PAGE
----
Afraid of Our Own Shadow: Why Complexity Costs Drive Shadow IT

If you take a look back at the last few decades of technological advancements, it’s easy to focus on the benefits we’ve reaped. The software as a service (SaaS) revolution? The doorway to many conveniences we now take for granted. Virtualization? It’s changed everything from cost savings to disaster recovery. And of course the analytics we now enjoy have delivered insights that let us abandon low-performing strategies and focus on the practices that drive us forward.

So yes, at a glance we can all agree that these advances are something to be celebrated. Yet at the same time we pay a price for these developments that go beyond budgets and dollars. I’m talking about the complexity of these tools – a complexity that ultimately creates the world of Shadow IT.

After all, these capabilities are valuable for a reason. Not just anyone can wield these tools. They’re specialized. Complicated. They demand skill. Finding the right IT professionals who know how to run and manage them and turn theoretical returns into excellent results is no easy task. And the fact that they’re often used together in intricate technology stacks and connections complicate the situation even further.

Imagine, for instance, that your account reps need an app that lets them check results and account status when visiting a client. Some of that information will be housed in a cloud-based sales tool which probably connects to a separate tool that manages inventory. From there you’ll need to involve a connection to a shipping tool. Any data that’s pulled will need to be delivered in a clear and comprehensive way that’s mobile-friendly – and of course, it will need to be secure too, which could involve an experienced third party provider with advanced security and compliance expertise. Finally, you’ll probably want to draw on a separate analytics tool to help translate the numbers into results the client can understand.

Complicated enough for you? It gets worse. Imagine managing all of this – and then your company merges with another and it becomes imperative to make two incompatible systems work together. That’s when it really gets tough.

True, various new technologies claim to assist with this kind of challenge. They tend to be unfriendly to legacy systems, though, which means teams are forced to choose between abandoning their existing stack and starting over, or dealing with the existing complexity. Neither is an easy option, so it’s not surprising that many of them seek the help of outside consultants and vendors.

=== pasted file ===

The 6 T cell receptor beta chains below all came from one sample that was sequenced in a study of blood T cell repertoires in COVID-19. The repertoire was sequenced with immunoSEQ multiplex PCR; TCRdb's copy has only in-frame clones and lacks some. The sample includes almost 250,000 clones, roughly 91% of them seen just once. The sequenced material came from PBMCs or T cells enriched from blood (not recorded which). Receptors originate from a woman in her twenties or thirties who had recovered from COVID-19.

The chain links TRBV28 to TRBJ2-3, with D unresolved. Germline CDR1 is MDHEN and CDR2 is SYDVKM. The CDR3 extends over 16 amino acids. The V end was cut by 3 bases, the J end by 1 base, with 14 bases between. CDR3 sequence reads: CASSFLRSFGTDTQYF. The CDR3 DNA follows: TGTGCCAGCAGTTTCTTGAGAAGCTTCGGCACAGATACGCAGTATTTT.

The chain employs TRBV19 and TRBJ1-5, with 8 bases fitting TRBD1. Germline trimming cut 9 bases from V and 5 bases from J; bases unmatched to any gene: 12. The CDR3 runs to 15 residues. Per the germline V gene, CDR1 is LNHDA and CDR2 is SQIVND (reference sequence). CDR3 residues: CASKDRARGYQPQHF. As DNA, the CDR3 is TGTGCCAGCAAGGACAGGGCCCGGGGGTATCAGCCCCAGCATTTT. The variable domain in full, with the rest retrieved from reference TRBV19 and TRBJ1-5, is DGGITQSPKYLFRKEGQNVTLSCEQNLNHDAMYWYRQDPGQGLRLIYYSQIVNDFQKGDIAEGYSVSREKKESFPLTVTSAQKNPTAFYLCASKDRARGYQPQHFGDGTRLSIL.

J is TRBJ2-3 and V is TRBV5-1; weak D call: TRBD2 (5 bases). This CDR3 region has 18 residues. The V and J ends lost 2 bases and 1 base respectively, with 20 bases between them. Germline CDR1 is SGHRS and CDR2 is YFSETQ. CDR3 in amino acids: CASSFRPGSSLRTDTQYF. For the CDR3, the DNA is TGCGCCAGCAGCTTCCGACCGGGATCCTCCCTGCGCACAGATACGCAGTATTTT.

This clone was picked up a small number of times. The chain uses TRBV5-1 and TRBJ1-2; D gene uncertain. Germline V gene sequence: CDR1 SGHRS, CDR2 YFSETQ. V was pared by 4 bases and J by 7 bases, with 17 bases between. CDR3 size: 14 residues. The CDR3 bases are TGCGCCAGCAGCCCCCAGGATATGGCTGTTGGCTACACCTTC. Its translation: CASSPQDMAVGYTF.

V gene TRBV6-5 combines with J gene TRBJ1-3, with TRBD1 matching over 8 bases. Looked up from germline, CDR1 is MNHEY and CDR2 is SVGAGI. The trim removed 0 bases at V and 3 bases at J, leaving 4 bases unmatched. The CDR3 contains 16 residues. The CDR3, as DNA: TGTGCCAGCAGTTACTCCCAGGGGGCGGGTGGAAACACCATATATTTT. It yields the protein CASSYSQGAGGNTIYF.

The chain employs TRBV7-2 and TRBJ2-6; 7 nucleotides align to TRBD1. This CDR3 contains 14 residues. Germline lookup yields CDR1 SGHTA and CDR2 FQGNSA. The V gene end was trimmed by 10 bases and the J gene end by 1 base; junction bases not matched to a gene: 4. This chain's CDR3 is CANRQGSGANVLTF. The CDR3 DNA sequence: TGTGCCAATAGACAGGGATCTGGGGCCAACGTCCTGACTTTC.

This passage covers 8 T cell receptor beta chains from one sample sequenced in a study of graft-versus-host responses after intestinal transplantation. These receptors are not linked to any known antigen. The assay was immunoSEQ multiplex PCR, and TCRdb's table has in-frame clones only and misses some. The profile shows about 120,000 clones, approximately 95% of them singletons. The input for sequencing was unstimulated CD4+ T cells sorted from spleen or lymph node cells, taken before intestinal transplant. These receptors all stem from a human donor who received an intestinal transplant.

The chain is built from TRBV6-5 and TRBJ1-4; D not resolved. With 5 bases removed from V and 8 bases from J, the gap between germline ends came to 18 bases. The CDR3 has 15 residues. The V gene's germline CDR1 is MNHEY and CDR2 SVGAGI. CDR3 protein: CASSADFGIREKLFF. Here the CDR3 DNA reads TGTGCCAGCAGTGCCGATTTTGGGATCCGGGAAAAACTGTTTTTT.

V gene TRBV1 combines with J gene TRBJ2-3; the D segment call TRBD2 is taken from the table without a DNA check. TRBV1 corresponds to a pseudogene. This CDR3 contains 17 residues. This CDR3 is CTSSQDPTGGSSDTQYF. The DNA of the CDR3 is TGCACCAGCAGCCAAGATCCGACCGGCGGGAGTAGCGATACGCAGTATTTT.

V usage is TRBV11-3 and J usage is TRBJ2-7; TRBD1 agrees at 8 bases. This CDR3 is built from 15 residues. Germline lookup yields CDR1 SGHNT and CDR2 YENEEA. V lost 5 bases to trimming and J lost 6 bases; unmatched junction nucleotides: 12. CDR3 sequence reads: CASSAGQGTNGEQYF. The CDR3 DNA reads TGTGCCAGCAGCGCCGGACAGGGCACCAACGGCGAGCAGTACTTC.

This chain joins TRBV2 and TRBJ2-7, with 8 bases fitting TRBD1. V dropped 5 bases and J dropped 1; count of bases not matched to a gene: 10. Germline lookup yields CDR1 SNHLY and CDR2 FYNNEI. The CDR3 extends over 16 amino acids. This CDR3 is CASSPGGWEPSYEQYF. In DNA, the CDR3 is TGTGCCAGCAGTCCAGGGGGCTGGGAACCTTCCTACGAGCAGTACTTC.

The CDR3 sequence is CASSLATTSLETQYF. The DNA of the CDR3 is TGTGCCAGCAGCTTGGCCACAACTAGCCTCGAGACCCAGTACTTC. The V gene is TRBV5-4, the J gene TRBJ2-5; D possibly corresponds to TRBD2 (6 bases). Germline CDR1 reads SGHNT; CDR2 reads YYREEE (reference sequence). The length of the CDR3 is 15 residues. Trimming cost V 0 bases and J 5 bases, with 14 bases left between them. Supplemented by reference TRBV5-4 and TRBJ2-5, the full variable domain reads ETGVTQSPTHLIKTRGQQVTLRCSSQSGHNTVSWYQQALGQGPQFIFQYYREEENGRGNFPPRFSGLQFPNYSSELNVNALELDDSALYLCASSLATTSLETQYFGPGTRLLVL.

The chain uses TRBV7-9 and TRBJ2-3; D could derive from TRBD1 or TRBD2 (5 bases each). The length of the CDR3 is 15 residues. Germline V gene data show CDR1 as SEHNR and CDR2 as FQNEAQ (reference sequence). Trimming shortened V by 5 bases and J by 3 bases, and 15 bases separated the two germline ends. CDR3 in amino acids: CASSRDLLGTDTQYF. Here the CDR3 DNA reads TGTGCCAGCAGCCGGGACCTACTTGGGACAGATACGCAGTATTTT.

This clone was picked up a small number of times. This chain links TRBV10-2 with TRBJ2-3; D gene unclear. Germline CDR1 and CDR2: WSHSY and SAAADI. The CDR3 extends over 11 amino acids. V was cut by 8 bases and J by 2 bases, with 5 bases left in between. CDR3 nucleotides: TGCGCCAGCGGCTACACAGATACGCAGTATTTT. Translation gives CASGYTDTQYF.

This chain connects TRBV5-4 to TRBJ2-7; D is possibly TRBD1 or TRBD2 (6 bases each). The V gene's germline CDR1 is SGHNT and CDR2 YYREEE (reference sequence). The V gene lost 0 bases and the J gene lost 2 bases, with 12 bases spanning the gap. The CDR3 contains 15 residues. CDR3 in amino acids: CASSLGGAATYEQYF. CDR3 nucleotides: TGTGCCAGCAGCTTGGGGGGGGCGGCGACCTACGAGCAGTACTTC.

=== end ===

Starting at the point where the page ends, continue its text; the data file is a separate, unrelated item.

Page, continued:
Now think about the time factor of this complexity. You’ve probably gone through it yourself; IT projects tend to proceed at a snail’s pace, as teams map out and test an almost unlimited range of possible issues. In the meantime, the business manager who asked for the solution grows impatient, so much so that he or she will often create or outsource solutions on their own. And that’s how a new Shadow IT is created, where departments end up using solutions deficient in functionality or cybersecurity.

Maybe you think that your business managers don’t have the skill to create their own fixes. Think again. This dynamic is widespread enough that both inventive startups and established companies like Dell, Citrix and HP have catered to this market, creating apps and services that can be implemented by end users independently of their IT team. Today’s business leader is increasingly comfortable with cloud computing basics and not afraid to use the new tools available.

If the very idea of such rogue practices alarms you, you’re not alone. IT teams don’t just solve functionality problems – they manage security, compliance regulations, company policies and more. They maintain an overview that ties innumerable technology components together into a protected and high-performing ecosystem. Shadow IT initiatives tend to move forward heedless of these concerns, which creates even more vulnerabilities.

There’s no simple solution here.  Too many organizations are mired in legacy systems and complicated technology stacks. The complexity cost of those systems isn’t going away. Neither is the eagerness of business managers to solve their problems and accelerate projects however they can.

So what can we do? Here’s a start: CIOs can take a look inside and find a way to re-architect their systems so that their teams can work more productively with business leaders and eliminate Shadow IT. It won’t be easy, true. But the future ahead of us if we leave the complexity challenge unaddressed will be even tougher.